Background for IC Engine Lab - PowerPoint PPT Presentation

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Background for IC Engine Lab

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  1. Background for IC Engine Lab • Review of Thermodynamics • Fundamentals of Combustion • Engine Emissions and Smog • 3-Way Catalytic Converter • Objectives of Lab • Overview of Lab System

  2. IC Engine: Theremodynamics • engine\applet.htm • P-V diagram: Work • Thermal Efficiency: Work/Heat Otto Cycle: = • Energy Balance: Heat Losses

  3. Fundamentals of Combustion • Fuel + Oxidizer -> Products • Chemical Reaction-> Heat Release • Heat of Combustion

  4. Properties of Common Fuels

  5. Combustion Chemistry • Overall Description of Chemical Reaction CnHm +[ (n+m/4) / )x4.7619 (0.21O2 +0.79N2)= np{ XCaHb CaHb + XCO2 CO2 + XCO CO + XH2O H2O + XO2 O2 + XN2N2}, where = Equivalence Ratio Octane = C8 H18; n=8, m=18

  6. Equivalence Ratio • > 1 Rich mixtures : too much fuel • < 1 Lean mixutres : too much oxidizer • =1 Stoichiometric : perfect condition ** Note many countries use air-fuel ratio: =A/F = stoich / actual

  7. Emissions from IC Engines • Unburned Hydrocarbons (HC), Soot, CO • Nitrogen Oxides: NOx (NO+ NO2) • N2+O - > NO + N (R1) • N+O2 -> NO + O (R2)

  8. Emissions as function of air-fuel ratio

  9. Smog • What is smog? The term "smog" was first coined more than three decades ago to describe a mixture of smoke and fog in the air • Smog is the popular name for the brownish-yellow haze that hangs in the warm, still air over many North American cities. • Smog is made up, in large part, of ozone gas.

  10. Smog (O3+PAN) • Nitrogen Oxides: These are produced when fossil fuels like gasoline, natural gas, heating oil and coal are burned. These gases are also produced naturally by forest fires, volcanoes and soil. • Volatile Organic Compounds (VOCs): These come mainly from the evaporation of liquid fuels, solvents and organic chemicals (nail polish remover, barbecue starter, paints, cleaners) and from burning gasoline. VOCs are also produced naturally by trees in cities and forests.

  11. Chemistry of Photochemical Smog • Sunlight. • The production of oxides of nitrogen (NOx). • The production of volatile organic compounds (VOCs). • Temperatures greater than 18 degrees Celsius.(T> 18 oC)

  12. Chemistry of Photochemical • Ozone (O3) and PeroxyAcetyl Nitrate (PAN) { R-C-O-O2-NO2} NO2 + sunlight »»» NO + O O + O2 »»» O3 NO2 + R »»» products such as PAN Symbol R represents a hydrocarbon (a molecule composed of carbon, hydrogen and other atoms) which is primarily created from volatile organic compounds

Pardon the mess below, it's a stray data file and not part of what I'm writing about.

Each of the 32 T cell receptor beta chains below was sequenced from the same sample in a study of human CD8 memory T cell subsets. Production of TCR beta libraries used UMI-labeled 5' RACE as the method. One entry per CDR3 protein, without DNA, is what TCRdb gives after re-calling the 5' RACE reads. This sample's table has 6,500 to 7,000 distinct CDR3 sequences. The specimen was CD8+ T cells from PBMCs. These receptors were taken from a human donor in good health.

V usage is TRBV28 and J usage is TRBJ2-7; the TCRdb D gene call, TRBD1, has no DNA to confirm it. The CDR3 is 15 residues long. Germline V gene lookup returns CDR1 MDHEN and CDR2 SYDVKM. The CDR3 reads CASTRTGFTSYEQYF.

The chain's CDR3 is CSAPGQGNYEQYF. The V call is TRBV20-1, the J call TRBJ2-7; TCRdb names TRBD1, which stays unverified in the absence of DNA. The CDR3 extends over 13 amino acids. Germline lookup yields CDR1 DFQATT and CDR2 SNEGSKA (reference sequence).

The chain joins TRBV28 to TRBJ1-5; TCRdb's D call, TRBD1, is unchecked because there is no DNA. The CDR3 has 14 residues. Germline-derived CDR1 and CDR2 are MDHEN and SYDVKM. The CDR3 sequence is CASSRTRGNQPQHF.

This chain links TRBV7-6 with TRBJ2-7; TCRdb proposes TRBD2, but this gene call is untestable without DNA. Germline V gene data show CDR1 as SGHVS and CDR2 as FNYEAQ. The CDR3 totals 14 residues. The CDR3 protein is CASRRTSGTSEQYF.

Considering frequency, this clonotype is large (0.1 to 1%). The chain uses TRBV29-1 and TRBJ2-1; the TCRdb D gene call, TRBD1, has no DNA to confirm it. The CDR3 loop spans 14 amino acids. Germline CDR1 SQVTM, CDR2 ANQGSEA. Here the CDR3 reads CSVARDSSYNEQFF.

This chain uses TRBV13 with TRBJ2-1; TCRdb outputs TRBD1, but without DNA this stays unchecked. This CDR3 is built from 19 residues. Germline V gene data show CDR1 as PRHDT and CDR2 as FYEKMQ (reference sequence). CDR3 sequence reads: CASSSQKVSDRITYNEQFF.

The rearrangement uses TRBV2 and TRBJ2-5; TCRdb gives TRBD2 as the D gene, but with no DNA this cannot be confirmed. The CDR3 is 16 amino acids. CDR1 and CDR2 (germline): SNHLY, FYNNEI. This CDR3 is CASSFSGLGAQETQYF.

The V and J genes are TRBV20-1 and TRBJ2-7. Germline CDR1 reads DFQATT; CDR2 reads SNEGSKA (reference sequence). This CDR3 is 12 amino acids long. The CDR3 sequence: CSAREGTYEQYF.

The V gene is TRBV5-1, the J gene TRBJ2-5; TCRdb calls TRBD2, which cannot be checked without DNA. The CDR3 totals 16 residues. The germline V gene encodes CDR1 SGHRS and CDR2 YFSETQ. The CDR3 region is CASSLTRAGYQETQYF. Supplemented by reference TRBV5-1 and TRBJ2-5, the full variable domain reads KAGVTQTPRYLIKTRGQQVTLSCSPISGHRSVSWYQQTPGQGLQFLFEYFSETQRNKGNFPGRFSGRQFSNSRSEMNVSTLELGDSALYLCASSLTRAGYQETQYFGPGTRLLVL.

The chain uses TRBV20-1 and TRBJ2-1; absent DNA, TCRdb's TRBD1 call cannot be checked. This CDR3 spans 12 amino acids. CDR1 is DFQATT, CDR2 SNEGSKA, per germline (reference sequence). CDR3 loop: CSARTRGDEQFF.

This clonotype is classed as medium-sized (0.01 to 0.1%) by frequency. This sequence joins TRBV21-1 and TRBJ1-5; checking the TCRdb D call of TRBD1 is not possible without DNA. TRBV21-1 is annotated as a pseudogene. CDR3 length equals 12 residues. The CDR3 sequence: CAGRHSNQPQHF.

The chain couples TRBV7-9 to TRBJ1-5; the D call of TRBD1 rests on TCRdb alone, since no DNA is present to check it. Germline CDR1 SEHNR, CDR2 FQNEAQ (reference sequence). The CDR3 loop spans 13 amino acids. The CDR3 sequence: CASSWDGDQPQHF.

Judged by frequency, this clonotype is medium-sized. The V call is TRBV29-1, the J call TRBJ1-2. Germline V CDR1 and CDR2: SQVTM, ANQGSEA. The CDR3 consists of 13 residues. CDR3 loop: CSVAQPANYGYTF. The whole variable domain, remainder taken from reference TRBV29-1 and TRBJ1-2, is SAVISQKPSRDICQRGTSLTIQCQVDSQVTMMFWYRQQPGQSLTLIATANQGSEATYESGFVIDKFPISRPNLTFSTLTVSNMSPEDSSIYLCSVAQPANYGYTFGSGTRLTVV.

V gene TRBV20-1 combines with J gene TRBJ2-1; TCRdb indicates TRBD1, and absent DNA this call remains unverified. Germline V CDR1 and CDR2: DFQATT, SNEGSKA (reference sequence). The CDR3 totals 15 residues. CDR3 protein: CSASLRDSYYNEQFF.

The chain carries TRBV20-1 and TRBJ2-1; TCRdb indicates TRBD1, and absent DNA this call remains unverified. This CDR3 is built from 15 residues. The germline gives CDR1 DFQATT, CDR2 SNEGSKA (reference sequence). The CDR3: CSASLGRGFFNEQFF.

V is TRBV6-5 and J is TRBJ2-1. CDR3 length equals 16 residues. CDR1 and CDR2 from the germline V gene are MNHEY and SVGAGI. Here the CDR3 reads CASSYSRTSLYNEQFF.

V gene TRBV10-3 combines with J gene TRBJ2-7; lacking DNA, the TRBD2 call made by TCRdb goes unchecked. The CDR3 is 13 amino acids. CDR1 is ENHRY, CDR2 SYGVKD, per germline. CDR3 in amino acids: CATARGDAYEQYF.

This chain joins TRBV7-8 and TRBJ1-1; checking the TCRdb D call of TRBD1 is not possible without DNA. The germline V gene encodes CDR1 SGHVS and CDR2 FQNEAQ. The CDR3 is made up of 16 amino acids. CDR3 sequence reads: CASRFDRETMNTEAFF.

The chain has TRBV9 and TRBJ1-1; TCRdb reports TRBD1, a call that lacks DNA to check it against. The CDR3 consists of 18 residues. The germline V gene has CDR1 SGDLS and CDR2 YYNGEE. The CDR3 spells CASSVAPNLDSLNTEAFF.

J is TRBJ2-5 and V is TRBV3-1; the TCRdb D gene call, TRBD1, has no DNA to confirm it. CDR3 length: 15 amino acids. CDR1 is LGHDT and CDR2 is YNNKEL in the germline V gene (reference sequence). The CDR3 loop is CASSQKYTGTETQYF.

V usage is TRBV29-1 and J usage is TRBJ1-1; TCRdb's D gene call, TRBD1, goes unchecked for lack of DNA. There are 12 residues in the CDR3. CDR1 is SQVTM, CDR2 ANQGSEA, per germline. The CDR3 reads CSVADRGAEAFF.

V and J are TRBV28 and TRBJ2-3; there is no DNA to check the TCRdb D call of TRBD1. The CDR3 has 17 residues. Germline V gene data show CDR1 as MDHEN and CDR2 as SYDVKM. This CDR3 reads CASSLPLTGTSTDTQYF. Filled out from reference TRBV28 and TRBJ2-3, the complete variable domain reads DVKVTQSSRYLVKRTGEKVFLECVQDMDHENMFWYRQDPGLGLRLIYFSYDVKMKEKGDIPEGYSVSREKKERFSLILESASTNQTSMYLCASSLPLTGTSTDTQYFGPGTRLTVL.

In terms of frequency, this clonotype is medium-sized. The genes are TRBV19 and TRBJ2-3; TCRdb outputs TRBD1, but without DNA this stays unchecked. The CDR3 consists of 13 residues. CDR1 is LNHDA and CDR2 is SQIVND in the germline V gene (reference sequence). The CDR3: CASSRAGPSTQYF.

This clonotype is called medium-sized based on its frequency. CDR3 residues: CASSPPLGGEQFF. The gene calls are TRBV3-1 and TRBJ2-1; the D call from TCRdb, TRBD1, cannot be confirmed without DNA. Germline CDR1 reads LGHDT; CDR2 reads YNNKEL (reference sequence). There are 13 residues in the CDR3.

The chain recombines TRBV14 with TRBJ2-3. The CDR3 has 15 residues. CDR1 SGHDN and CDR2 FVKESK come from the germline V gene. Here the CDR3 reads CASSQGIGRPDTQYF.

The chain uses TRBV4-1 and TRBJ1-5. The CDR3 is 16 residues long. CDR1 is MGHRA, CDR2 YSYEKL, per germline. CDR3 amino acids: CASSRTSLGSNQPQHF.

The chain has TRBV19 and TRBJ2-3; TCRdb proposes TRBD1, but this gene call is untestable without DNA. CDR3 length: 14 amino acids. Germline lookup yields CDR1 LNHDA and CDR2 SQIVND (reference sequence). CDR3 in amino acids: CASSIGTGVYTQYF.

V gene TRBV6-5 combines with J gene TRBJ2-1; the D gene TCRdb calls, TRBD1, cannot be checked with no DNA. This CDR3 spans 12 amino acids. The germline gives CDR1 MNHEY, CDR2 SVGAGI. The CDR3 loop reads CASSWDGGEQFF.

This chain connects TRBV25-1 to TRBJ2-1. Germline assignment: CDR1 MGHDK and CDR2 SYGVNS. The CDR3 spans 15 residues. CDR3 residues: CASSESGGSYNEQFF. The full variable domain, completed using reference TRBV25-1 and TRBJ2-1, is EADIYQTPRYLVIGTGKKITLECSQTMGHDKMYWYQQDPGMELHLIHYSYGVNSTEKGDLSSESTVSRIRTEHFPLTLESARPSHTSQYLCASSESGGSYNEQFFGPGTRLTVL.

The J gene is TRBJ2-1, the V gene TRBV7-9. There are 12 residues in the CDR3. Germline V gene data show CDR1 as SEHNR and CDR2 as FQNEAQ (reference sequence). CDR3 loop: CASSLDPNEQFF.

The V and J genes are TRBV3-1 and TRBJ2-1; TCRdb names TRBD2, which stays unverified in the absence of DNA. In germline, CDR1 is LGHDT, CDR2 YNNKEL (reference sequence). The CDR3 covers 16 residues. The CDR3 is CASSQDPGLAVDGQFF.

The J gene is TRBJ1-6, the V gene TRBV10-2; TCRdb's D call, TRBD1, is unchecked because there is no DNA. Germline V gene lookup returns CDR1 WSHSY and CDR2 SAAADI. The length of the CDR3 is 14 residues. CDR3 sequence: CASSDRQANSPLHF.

13. Typical Exhaust Emissions From Gasoline Engines

  14. Emission Controls

  15. Three-Way Catalyst • The precious metals currently used in three-way catalyst applications are platinum, palladium and rhodium.

  16. Three-Way Catalyst • Rhodium has proven to be an efficient catalyst for NOX reduction. • Palladium and platinum metals are used in CO and hydrocarbon oxidation reactions. • 2 CO + O2 → 2 CO2 • 4 CnHm + (4n + m)O2 → 4n CO2 + 2m H2O • 2NO + 2 CO → N2 + 2CO2

  17. Three-Way Catalyst

  18. Three-Way Catalyst- T Effect • Conversion as a function of temperature: rate controlling regimes

  19. Three-Way Catalyst • Automotive emission control system showing the pre- and main catalytic converters

  20. Three-Way Catalyst:  Effect • The conversion efficiency (%) of a three-way catalyst as a function of A/F-ratio. An A/F-ratio of 14.6 corresponds to stoichiometric gasoline-air combustion. Rich Mixtures Lean

  21. IC Engine Lab dynamometer

  22. IC Engine Lab

  23. IC Engine Lab • Overall Objectives • a)   Thermodynamics cycle efficiency and P-V diagram of the actual cycle, • b)  The most important parameter(s) controlling engine power, • c)  The optimal speed for best fuel economy, and • d) The best operation condition that yields the lowest pollutant emissions. • e) Effects of turbocharger, intercooling, timing

  24. Schematic of Lab System

  25. Turbocharger for IC Engines

  26. Principles of Turbochargers

  27. Turbochargers

  28. Orifice Plate: Flow Measurement Connected to manometer

  29. Manometer • p=gh = fluid density g= gravity force h=height • http://www.efunda.com/formulae/fluids/manometer.cfm

  30. Principle of Eddy-Current Electro Brake Dynamometer • The current through the stator becomes heat on the stator. Rotational movement is coverted into heat by braking and heat is removed by coolingwater.

  31. Applications withDynamometer

  32. Large 2-Stroke Diesel Engines http://www.bath.ac.uk/~ccsshb/12cyl/

  33. Large 2-Stroke Diesel Engines • The cylinder bore is just under 38" and the stroke is just over 98".  Each cylinder displaces 111,143 cubic inches (1820 liters) and produces 7780 horsepower.  Total displacement comes out to 1,556,002 cubic inches (25,480 liters) for the fourteen cylinder version. •      Some facts on the 14 cylinder version:Total engine weight:2300 tons  (The crankshaft alone weighs 300 tons.) Length:89 feet Height:44 feet Maximum power:108,920 hp at 102 rpm Maximum torque:5,608,312 lb/ft at 102rpm      Fuel consumption at maximum power is 0.278 lbs per hp per hour (Brake Specific Fuel Consumption).  Fuel consumption at maximum economy is 0.260 lbs/hp/hour.  At maximum economy the engine exceeds 50% thermal efficiency.  That is, more than 50% of the energy in the fuel in converted to motion.     For comparison, most automotive and small aircraft engines have BSFC figures in the 0.40-0.60 lbs/hp/hr range and 25-30% thermal efficiency range.